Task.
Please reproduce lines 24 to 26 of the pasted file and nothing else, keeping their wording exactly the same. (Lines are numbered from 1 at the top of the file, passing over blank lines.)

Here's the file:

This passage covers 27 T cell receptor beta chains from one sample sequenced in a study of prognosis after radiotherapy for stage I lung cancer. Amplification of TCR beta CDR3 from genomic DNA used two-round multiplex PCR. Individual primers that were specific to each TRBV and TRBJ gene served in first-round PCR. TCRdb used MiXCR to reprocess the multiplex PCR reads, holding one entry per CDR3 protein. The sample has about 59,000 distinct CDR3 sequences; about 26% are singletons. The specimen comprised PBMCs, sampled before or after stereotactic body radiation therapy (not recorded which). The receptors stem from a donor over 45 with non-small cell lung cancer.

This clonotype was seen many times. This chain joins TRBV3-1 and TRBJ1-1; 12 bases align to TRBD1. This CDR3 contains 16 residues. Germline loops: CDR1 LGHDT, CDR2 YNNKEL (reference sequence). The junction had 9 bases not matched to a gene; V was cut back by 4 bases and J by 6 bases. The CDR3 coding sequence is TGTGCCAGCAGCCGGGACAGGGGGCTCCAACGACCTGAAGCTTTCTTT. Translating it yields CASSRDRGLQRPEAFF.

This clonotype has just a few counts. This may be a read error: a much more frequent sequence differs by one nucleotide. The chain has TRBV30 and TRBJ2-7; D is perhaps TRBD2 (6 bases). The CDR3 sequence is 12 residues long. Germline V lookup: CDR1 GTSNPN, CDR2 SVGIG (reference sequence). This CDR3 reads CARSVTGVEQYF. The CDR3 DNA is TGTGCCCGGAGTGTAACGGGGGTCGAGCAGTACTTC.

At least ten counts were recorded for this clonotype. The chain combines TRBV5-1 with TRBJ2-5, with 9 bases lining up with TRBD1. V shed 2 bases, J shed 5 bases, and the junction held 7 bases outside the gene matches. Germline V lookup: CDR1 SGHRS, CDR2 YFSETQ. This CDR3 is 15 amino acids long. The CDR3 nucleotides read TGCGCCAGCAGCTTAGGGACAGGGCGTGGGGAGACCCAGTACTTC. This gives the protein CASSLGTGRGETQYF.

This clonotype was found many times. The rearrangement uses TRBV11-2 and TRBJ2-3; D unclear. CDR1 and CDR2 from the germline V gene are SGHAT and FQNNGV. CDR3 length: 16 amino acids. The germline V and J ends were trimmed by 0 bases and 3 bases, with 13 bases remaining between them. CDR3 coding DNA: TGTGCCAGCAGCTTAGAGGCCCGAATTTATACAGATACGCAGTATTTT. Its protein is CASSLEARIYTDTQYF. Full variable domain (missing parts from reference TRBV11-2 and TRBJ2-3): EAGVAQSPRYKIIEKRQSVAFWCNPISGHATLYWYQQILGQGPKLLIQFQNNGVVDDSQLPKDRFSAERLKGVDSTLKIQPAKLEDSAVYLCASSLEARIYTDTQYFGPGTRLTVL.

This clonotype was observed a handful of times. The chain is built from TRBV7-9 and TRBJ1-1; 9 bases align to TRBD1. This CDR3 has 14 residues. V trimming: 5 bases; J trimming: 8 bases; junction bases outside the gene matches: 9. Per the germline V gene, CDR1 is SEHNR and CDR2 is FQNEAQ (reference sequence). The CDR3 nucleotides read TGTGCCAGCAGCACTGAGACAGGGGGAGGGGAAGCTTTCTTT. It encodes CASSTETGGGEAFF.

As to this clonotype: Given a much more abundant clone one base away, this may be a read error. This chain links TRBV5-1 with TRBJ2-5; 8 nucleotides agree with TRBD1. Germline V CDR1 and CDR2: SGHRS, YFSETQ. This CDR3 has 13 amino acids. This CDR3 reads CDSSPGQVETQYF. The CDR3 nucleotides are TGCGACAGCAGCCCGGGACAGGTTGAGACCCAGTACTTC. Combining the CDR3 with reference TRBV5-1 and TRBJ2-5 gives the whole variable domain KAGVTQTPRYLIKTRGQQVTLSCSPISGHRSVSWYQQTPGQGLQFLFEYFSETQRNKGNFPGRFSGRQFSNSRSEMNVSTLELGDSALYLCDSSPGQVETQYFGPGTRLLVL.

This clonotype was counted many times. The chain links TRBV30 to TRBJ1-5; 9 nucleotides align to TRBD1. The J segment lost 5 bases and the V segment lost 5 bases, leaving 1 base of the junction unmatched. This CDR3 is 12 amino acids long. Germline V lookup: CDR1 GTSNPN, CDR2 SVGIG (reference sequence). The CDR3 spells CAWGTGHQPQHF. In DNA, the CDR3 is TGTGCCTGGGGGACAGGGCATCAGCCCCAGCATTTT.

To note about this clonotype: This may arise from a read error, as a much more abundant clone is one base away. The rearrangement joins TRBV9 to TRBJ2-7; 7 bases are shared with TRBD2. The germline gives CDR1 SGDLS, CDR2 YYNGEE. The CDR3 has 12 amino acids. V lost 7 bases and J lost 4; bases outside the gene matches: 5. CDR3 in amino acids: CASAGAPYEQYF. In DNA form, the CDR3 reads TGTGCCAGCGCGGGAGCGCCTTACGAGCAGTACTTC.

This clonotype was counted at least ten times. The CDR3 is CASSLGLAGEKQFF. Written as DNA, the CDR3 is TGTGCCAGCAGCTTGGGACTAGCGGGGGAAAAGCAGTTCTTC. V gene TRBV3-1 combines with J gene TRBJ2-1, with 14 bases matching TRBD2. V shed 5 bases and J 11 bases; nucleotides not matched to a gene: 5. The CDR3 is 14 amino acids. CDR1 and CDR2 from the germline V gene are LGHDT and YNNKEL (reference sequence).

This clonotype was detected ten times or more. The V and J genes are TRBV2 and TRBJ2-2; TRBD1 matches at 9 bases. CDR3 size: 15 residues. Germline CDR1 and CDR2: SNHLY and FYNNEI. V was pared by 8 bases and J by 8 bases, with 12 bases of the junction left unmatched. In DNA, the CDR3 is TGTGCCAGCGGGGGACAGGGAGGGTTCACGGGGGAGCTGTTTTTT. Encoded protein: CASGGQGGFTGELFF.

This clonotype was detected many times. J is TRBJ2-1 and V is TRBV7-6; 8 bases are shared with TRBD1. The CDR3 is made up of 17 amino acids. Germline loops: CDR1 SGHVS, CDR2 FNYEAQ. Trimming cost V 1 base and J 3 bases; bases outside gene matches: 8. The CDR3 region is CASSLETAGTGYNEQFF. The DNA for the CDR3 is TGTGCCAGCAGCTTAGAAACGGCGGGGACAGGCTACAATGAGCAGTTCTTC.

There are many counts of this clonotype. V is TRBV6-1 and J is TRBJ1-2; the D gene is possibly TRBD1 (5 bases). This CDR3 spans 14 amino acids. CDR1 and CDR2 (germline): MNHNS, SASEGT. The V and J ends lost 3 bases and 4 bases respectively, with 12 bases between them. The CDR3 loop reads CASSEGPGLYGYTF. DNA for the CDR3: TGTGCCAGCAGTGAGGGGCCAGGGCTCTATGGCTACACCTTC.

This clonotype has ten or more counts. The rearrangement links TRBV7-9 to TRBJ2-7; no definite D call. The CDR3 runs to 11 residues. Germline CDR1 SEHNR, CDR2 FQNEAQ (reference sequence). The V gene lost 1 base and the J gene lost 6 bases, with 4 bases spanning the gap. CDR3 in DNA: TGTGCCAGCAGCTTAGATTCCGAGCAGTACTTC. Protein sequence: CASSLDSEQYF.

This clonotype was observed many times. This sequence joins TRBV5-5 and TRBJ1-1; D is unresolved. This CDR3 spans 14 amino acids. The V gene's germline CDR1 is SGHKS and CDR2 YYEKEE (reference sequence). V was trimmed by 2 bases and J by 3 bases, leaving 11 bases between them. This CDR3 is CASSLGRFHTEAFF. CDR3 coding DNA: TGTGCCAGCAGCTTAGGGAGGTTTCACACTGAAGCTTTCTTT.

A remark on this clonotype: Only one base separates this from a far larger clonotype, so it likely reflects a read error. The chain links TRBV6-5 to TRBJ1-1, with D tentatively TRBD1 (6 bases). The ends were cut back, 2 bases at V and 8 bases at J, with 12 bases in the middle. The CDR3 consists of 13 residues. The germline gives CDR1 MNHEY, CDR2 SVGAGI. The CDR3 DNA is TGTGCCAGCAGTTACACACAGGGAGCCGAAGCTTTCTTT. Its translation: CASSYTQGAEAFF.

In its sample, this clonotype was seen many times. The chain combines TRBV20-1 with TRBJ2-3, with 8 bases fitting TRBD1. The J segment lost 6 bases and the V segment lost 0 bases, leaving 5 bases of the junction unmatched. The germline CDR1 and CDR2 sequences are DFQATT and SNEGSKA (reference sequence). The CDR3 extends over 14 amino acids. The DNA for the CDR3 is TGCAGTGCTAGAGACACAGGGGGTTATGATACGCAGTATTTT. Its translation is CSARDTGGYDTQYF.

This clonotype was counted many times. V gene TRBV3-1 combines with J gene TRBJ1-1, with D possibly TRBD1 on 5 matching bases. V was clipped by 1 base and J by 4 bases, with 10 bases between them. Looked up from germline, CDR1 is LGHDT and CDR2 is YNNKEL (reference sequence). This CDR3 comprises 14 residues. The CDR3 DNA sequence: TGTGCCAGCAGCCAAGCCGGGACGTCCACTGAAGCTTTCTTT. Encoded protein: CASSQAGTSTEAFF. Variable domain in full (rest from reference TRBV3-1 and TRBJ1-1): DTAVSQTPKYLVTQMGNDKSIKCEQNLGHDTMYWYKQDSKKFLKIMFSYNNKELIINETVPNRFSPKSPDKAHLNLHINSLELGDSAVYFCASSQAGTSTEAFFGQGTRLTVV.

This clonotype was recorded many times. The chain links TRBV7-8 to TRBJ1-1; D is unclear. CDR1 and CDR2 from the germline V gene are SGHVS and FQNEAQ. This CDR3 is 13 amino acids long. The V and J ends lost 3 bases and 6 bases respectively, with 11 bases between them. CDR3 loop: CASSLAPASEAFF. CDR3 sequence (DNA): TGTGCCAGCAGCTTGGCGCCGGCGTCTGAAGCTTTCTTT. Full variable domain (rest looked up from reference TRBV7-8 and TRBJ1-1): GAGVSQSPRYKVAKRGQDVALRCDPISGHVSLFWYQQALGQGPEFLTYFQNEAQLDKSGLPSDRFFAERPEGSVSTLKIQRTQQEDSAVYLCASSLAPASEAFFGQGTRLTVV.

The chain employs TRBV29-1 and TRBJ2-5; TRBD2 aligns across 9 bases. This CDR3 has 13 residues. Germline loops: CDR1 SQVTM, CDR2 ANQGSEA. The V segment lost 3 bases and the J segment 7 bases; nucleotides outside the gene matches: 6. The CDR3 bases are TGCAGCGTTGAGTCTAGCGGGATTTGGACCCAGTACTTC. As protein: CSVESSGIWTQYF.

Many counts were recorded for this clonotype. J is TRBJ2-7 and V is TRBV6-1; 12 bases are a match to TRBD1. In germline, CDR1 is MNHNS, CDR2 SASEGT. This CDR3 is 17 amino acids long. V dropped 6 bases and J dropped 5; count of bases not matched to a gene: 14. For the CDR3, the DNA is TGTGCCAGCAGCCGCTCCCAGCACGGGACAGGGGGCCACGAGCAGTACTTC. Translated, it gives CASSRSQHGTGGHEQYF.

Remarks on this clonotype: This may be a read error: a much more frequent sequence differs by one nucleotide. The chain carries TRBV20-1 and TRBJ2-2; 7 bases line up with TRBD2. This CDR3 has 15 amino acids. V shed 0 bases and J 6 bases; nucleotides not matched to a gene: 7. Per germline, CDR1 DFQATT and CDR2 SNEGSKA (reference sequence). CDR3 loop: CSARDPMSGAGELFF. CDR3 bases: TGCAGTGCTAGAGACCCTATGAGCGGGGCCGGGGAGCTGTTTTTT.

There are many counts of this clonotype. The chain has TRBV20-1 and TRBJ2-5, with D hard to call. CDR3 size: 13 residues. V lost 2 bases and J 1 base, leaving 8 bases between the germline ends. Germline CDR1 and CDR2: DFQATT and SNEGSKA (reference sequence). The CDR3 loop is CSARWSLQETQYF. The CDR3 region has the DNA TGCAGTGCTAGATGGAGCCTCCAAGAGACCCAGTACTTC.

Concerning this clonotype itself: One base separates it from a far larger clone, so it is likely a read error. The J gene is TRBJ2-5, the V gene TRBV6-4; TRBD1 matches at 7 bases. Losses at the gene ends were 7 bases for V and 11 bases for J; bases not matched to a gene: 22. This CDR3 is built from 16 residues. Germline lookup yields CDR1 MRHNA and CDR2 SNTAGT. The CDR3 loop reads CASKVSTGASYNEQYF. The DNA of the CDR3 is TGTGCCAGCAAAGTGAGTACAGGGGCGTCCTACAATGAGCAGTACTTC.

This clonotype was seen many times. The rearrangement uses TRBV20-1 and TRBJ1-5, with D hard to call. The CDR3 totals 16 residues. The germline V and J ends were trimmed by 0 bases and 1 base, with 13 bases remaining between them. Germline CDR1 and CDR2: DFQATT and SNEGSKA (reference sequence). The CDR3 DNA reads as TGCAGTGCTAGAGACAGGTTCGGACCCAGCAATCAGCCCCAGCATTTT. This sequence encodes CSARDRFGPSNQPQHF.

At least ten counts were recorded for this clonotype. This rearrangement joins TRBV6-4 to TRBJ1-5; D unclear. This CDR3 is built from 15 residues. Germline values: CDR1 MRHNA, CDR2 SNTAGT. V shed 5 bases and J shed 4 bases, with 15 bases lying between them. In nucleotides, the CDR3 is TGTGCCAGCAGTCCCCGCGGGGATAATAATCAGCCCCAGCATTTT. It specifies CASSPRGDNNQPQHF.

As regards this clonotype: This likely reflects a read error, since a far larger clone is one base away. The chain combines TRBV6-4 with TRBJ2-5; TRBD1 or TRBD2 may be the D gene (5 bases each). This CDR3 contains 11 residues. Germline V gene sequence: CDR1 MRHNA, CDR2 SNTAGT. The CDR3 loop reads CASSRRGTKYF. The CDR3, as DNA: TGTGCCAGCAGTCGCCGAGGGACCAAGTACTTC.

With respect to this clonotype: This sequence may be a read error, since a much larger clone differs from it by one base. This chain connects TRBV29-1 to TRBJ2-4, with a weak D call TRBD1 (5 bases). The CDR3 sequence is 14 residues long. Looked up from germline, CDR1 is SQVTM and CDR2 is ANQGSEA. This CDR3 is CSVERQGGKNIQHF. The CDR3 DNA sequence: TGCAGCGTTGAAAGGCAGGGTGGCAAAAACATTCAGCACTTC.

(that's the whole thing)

Concerning this clonotype itself: One base separates it from a far larger clone, so it is likely a read error. The J gene is TRBJ2-5, the V gene TRBV6-4; TRBD1 matches at 7 bases. Losses at the gene ends were 7 bases for V and 11 bases for J; bases not matched to a gene: 22. This CDR3 is built from 16 residues. Germline lookup yields CDR1 MRHNA and CDR2 SNTAGT. The CDR3 loop reads CASKVSTGASYNEQYF. The DNA of the CDR3 is TGTGCCAGCAAAGTGAGTACAGGGGCGTCCTACAATGAGCAGTACTTC.

This clonotype was seen many times. The rearrangement uses TRBV20-1 and TRBJ1-5, with D hard to call. The CDR3 totals 16 residues. The germline V and J ends were trimmed by 0 bases and 1 base, with 13 bases remaining between them. Germline CDR1 and CDR2: DFQATT and SNEGSKA (reference sequence). The CDR3 DNA reads as TGCAGTGCTAGAGACAGGTTCGGACCCAGCAATCAGCCCCAGCATTTT. This sequence encodes CSARDRFGPSNQPQHF.

At least ten counts were recorded for this clonotype. This rearrangement joins TRBV6-4 to TRBJ1-5; D unclear. This CDR3 is built from 15 residues. Germline values: CDR1 MRHNA, CDR2 SNTAGT. V shed 5 bases and J shed 4 bases, with 15 bases lying between them. In nucleotides, the CDR3 is TGTGCCAGCAGTCCCCGCGGGGATAATAATCAGCCCCAGCATTTT. It specifies CASSPRGDNNQPQHF.